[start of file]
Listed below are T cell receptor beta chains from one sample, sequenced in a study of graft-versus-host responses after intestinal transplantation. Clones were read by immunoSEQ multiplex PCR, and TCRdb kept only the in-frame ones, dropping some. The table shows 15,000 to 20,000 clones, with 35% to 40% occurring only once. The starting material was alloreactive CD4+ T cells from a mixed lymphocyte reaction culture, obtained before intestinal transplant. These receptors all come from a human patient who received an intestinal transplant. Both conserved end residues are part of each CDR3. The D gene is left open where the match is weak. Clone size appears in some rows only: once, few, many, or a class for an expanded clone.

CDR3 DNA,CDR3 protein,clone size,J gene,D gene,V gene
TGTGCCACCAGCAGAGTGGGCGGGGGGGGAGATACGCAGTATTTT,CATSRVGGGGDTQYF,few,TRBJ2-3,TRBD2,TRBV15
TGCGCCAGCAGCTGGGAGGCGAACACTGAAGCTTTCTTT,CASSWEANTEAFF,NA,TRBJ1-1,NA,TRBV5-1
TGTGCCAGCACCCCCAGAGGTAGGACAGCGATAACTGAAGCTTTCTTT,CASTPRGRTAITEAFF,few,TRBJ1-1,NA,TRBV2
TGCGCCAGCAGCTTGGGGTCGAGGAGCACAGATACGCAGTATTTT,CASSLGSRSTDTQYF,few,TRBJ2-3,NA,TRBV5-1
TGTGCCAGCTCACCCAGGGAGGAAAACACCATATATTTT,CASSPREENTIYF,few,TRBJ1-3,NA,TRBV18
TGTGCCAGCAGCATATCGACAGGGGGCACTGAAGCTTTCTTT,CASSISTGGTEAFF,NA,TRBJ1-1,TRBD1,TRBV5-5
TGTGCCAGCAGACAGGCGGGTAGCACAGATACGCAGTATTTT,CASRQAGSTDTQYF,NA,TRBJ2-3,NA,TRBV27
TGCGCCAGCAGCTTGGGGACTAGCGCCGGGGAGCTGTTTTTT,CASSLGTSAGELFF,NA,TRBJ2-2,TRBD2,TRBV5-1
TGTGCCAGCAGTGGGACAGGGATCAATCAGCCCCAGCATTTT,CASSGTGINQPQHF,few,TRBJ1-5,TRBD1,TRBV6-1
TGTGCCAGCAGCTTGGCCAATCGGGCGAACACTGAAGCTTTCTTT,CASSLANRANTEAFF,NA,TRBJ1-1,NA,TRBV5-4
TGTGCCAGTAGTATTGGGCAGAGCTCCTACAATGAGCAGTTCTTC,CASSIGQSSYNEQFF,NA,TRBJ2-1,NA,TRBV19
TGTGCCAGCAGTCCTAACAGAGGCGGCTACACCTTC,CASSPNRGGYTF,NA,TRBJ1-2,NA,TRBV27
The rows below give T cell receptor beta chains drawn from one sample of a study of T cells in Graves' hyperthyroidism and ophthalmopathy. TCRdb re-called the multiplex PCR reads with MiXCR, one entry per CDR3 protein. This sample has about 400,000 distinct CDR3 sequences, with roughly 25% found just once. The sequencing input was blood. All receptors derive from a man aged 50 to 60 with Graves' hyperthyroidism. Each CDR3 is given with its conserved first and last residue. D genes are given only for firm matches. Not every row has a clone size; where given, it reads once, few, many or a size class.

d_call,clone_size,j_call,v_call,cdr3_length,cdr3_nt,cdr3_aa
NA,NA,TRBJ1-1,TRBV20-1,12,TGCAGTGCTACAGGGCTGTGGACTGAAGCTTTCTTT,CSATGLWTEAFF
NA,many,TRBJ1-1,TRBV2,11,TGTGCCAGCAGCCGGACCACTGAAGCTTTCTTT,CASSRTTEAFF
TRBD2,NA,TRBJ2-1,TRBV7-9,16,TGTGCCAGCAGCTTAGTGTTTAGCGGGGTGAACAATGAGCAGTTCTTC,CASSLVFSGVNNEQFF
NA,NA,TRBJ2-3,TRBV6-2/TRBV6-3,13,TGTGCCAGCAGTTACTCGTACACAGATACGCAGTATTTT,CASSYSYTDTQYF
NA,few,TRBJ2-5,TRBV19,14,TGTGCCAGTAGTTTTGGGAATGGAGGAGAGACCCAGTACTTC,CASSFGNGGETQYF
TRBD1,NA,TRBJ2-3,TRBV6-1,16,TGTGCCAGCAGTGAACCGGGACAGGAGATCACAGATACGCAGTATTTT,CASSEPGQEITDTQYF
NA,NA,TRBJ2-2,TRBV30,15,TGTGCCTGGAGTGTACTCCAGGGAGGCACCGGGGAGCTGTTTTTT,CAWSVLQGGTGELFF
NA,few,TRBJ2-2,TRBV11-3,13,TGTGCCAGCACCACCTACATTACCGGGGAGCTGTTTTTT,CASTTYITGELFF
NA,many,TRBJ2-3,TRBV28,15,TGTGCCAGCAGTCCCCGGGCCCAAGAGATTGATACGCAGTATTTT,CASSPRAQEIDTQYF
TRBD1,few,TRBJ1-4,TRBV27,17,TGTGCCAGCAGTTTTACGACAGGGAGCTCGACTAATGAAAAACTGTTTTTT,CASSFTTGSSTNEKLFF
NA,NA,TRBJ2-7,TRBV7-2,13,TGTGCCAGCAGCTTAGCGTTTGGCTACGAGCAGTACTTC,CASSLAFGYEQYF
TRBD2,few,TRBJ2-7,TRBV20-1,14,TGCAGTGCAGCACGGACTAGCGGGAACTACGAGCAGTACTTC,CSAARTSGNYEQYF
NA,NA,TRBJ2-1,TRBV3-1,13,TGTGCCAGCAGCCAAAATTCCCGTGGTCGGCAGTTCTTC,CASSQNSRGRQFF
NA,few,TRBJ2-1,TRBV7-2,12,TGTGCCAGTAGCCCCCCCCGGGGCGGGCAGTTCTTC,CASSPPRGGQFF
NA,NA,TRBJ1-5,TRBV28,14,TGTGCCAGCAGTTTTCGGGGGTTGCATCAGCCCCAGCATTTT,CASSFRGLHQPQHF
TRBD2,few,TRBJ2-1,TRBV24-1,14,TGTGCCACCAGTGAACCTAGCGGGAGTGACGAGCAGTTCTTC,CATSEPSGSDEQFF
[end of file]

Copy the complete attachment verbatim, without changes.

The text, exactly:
Listed below are T cell receptor beta chains from one sample, sequenced in a study of graft-versus-host responses after intestinal transplantation. Clones were read by immunoSEQ multiplex PCR, and TCRdb kept only the in-frame ones, dropping some. The table shows 15,000 to 20,000 clones, with 35% to 40% occurring only once. The starting material was alloreactive CD4+ T cells from a mixed lymphocyte reaction culture, obtained before intestinal transplant. These receptors all come from a human patient who received an intestinal transplant. Both conserved end residues are part of each CDR3. The D gene is left open where the match is weak. Clone size appears in some rows only: once, few, many, or a class for an expanded clone.

CDR3 DNA,CDR3 protein,clone size,J gene,D gene,V gene
TGTGCCACCAGCAGAGTGGGCGGGGGGGGAGATACGCAGTATTTT,CATSRVGGGGDTQYF,few,TRBJ2-3,TRBD2,TRBV15
TGCGCCAGCAGCTGGGAGGCGAACACTGAAGCTTTCTTT,CASSWEANTEAFF,NA,TRBJ1-1,NA,TRBV5-1
TGTGCCAGCACCCCCAGAGGTAGGACAGCGATAACTGAAGCTTTCTTT,CASTPRGRTAITEAFF,few,TRBJ1-1,NA,TRBV2
TGCGCCAGCAGCTTGGGGTCGAGGAGCACAGATACGCAGTATTTT,CASSLGSRSTDTQYF,few,TRBJ2-3,NA,TRBV5-1
TGTGCCAGCTCACCCAGGGAGGAAAACACCATATATTTT,CASSPREENTIYF,few,TRBJ1-3,NA,TRBV18
TGTGCCAGCAGCATATCGACAGGGGGCACTGAAGCTTTCTTT,CASSISTGGTEAFF,NA,TRBJ1-1,TRBD1,TRBV5-5
TGTGCCAGCAGACAGGCGGGTAGCACAGATACGCAGTATTTT,CASRQAGSTDTQYF,NA,TRBJ2-3,NA,TRBV27
TGCGCCAGCAGCTTGGGGACTAGCGCCGGGGAGCTGTTTTTT,CASSLGTSAGELFF,NA,TRBJ2-2,TRBD2,TRBV5-1
TGTGCCAGCAGTGGGACAGGGATCAATCAGCCCCAGCATTTT,CASSGTGINQPQHF,few,TRBJ1-5,TRBD1,TRBV6-1
TGTGCCAGCAGCTTGGCCAATCGGGCGAACACTGAAGCTTTCTTT,CASSLANRANTEAFF,NA,TRBJ1-1,NA,TRBV5-4
TGTGCCAGTAGTATTGGGCAGAGCTCCTACAATGAGCAGTTCTTC,CASSIGQSSYNEQFF,NA,TRBJ2-1,NA,TRBV19
TGTGCCAGCAGTCCTAACAGAGGCGGCTACACCTTC,CASSPNRGGYTF,NA,TRBJ1-2,NA,TRBV27
The rows below give T cell receptor beta chains drawn from one sample of a study of T cells in Graves' hyperthyroidism and ophthalmopathy. TCRdb re-called the multiplex PCR reads with MiXCR, one entry per CDR3 protein. This sample has about 400,000 distinct CDR3 sequences, with roughly 25% found just once. The sequencing input was blood. All receptors derive from a man aged 50 to 60 with Graves' hyperthyroidism. Each CDR3 is given with its conserved first and last residue. D genes are given only for firm matches. Not every row has a clone size; where given, it reads once, few, many or a size class.

d_call,clone_size,j_call,v_call,cdr3_length,cdr3_nt,cdr3_aa
NA,NA,TRBJ1-1,TRBV20-1,12,TGCAGTGCTACAGGGCTGTGGACTGAAGCTTTCTTT,CSATGLWTEAFF
NA,many,TRBJ1-1,TRBV2,11,TGTGCCAGCAGCCGGACCACTGAAGCTTTCTTT,CASSRTTEAFF
TRBD2,NA,TRBJ2-1,TRBV7-9,16,TGTGCCAGCAGCTTAGTGTTTAGCGGGGTGAACAATGAGCAGTTCTTC,CASSLVFSGVNNEQFF
NA,NA,TRBJ2-3,TRBV6-2/TRBV6-3,13,TGTGCCAGCAGTTACTCGTACACAGATACGCAGTATTTT,CASSYSYTDTQYF
NA,few,TRBJ2-5,TRBV19,14,TGTGCCAGTAGTTTTGGGAATGGAGGAGAGACCCAGTACTTC,CASSFGNGGETQYF
TRBD1,NA,TRBJ2-3,TRBV6-1,16,TGTGCCAGCAGTGAACCGGGACAGGAGATCACAGATACGCAGTATTTT,CASSEPGQEITDTQYF
NA,NA,TRBJ2-2,TRBV30,15,TGTGCCTGGAGTGTACTCCAGGGAGGCACCGGGGAGCTGTTTTTT,CAWSVLQGGTGELFF
NA,few,TRBJ2-2,TRBV11-3,13,TGTGCCAGCACCACCTACATTACCGGGGAGCTGTTTTTT,CASTTYITGELFF
NA,many,TRBJ2-3,TRBV28,15,TGTGCCAGCAGTCCCCGGGCCCAAGAGATTGATACGCAGTATTTT,CASSPRAQEIDTQYF
TRBD1,few,TRBJ1-4,TRBV27,17,TGTGCCAGCAGTTTTACGACAGGGAGCTCGACTAATGAAAAACTGTTTTTT,CASSFTTGSSTNEKLFF
NA,NA,TRBJ2-7,TRBV7-2,13,TGTGCCAGCAGCTTAGCGTTTGGCTACGAGCAGTACTTC,CASSLAFGYEQYF
TRBD2,few,TRBJ2-7,TRBV20-1,14,TGCAGTGCAGCACGGACTAGCGGGAACTACGAGCAGTACTTC,CSAARTSGNYEQYF
NA,NA,TRBJ2-1,TRBV3-1,13,TGTGCCAGCAGCCAAAATTCCCGTGGTCGGCAGTTCTTC,CASSQNSRGRQFF
NA,few,TRBJ2-1,TRBV7-2,12,TGTGCCAGTAGCCCCCCCCGGGGCGGGCAGTTCTTC,CASSPPRGGQFF
NA,NA,TRBJ1-5,TRBV28,14,TGTGCCAGCAGTTTTCGGGGGTTGCATCAGCCCCAGCATTTT,CASSFRGLHQPQHF
TRBD2,few,TRBJ2-1,TRBV24-1,14,TGTGCCACCAGTGAACCTAGCGGGAGTGACGAGCAGTTCTTC,CATSEPSGSDEQFF